By Dan Cava
February 10, 2017
Against all odds, 2015’s The Lego Movie transcended its cash grabby shell to be become one of the freshest pieces of animated entertainment in recent memory. It wasn’t a one-joke piece of product placement with “kid’s movie” dialogue and a conveyor belt story. It was clever, visually stunning, surprisingly moving, irreverent without being offensive, and still pretty cash grabby, but in a way that let us know that they knew that we knew, which made it okay. Most importantly, it was really, really funny. The barrage of jokes in The Lego Movie was relentless, with a ten-to-one laugh-to-lame ratio, easy.
Will Arnett’s delightfully over-macho Lego Batman featured prominently in The Lego Movie, so the fact that Warner Bros chose to cross-pollinate two of their most prominent brands to make The Lego Batman Movie should come as no surprise. Yes, it takes product placement to absurd new heights, and yes, setting it in Batman-land might set limits on the nearly boundary-less world of the first movie, but they did it once, right?
The good news is that, at its best, The Lego Batman Movie carries forward the same giddy pleasures of its predecessor. The bad news is that “its best” is only the first thirty minutes of the movie. While The Lego Batman Movie throws everything it has at screen, it doesn’t sustain the dizzying heights of the predecessor.
The movie’s story, a clever inversion of the old Batman and Joker rivalry, carries the movie nicely, and its details offer some of the movie’s funnier surprises. The trouble here is that the movie attempts to match the frenetic pacing of the first film. With so much happening on screen, the mandate to stay funny is key, especially since the beginning of the film is so hilarious. There’s a whole world of DC Comics characters to lampoon, and The Lego Batman Movie makes quick work of mining much of its humor from that world. But somehow, that world, or rather our shared experience of that world (which is the only part that matters) is not big enough to sustain the number of gags that the movie needs to fill up its frantic storytelling.
The first round of DC Comics humor comes and goes brilliantly in movie’s first act, but the well starts to run dry. The story barrels along, with the same frenetic visual style of the first movie, but joke side of the screenplay gets stuck riffing on the ideas set up in the beginning. To keep things from getting stale, the movie’s writers throw in characters from other Warner Bros movie franchises, with mixed results. Seeing Voldemort and Sauron in the same movie is a kick at first, but soon those jokes run their course as well. Without all of the polished punchlines of the first movie, the screenwriters (all five of them) throw every idea they have at the screen, hoping that a quantity of chuckles would distract from the lack of big, quality laughs. The audience roared throughed the movie’s opening and kind of just smiled through the rest.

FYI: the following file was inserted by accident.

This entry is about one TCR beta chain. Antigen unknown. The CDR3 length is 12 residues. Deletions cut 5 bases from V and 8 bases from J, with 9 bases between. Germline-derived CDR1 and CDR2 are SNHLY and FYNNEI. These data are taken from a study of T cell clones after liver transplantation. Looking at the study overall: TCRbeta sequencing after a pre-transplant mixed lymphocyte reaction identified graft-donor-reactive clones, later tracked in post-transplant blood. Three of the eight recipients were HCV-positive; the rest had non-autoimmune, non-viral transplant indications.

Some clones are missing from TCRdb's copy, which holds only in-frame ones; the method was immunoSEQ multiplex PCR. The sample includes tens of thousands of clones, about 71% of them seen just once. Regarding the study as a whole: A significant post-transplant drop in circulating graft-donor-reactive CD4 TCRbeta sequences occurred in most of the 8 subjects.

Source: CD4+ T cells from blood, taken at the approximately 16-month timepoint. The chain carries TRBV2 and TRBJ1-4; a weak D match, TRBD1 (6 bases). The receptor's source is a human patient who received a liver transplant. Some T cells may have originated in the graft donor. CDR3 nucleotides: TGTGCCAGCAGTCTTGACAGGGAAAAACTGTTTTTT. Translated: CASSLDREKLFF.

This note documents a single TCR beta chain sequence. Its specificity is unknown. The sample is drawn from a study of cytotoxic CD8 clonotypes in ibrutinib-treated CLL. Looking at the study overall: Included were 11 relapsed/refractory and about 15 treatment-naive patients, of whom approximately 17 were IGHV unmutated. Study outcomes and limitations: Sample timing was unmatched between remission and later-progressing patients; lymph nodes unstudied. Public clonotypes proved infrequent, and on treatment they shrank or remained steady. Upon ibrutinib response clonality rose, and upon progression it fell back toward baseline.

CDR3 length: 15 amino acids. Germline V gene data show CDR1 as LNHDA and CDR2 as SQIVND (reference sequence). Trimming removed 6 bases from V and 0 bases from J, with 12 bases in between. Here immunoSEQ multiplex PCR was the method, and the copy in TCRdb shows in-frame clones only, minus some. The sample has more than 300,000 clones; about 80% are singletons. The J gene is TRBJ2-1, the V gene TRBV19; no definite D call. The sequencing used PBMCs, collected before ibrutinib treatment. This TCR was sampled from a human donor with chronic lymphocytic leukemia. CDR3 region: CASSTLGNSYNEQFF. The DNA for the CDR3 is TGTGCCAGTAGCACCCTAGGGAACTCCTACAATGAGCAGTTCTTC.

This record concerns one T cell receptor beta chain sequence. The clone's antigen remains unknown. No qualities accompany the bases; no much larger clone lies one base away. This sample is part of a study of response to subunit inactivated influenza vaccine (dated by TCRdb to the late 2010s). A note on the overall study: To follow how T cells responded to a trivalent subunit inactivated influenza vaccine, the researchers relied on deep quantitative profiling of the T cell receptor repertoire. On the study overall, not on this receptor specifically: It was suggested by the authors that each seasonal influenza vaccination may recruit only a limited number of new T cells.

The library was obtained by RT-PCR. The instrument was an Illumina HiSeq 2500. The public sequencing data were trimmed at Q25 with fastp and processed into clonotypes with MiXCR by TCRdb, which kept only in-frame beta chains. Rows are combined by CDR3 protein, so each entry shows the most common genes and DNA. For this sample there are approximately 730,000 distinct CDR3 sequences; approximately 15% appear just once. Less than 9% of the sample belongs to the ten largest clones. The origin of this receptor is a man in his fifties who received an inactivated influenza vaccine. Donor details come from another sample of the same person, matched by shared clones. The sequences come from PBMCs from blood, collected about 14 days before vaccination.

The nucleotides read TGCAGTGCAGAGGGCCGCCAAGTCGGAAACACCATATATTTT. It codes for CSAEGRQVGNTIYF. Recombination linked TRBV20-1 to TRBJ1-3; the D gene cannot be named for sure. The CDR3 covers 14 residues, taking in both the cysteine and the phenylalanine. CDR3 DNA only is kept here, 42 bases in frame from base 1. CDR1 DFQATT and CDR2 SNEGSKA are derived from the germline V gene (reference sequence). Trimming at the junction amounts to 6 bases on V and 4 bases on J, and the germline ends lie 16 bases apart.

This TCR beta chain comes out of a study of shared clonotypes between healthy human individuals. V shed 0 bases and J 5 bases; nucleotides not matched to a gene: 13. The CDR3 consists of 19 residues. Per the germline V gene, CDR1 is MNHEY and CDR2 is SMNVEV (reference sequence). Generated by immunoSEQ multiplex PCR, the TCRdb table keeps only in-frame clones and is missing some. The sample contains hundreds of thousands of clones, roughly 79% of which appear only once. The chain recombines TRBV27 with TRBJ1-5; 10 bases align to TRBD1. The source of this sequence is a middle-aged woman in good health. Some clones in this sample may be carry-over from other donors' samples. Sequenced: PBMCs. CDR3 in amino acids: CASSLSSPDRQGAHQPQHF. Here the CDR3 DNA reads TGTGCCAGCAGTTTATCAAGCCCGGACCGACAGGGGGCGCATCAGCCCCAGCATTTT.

I get the feeling that comic book nerds will find more to like here than I did. I overheard another nearby critic swooning over all the Batman references, so I acknowledge there may be joys to be had that I don’t share. I want to say that those jokes went over my head, but the euphemism implies a level of sophistication that I’m not willing to concede.
For my part, I found The Lego Batman Movie to be basically watchable but ultimately tiresome. After a home run opening, the movie just keeps swinging beyond what it can hit, settling for a barrage of ground balls to first. That special Lego Movie magic slowly wears off until the film becomes your slightly-above-averagely amusing animated movie. It’s still exciting to look at. It still features a huge cast of famous funny people doing the voicework. It’s probably good for grade school kids (although maybe too manic for the very young). And it does have some truly funny, oddball humor. But it’s not front-to-back hilarious. It tries to be, it should have been, but it isn’t.
The danger for a movie like The Lego Batman Movie is always that it will be a one-joke movie, and while it doesn’t quite fail in that way, it disappoints by being a thousand-joke movie with steadily diminishing returns. While the opening scenes are almost worth the price of admission alone, and while I’m sure that some will enjoy its cascade of comic book in-jokes more than me, The Lego Batman Movie has neither the wit nor the screenplay stamina of the movie before it. It’s fast, frenzied, and…fine. But in following up a movie as innovative, as imaginative, and as ferociously funny as the first Lego Movie, fine is not enough.
Star Rating: 2.5 out of 5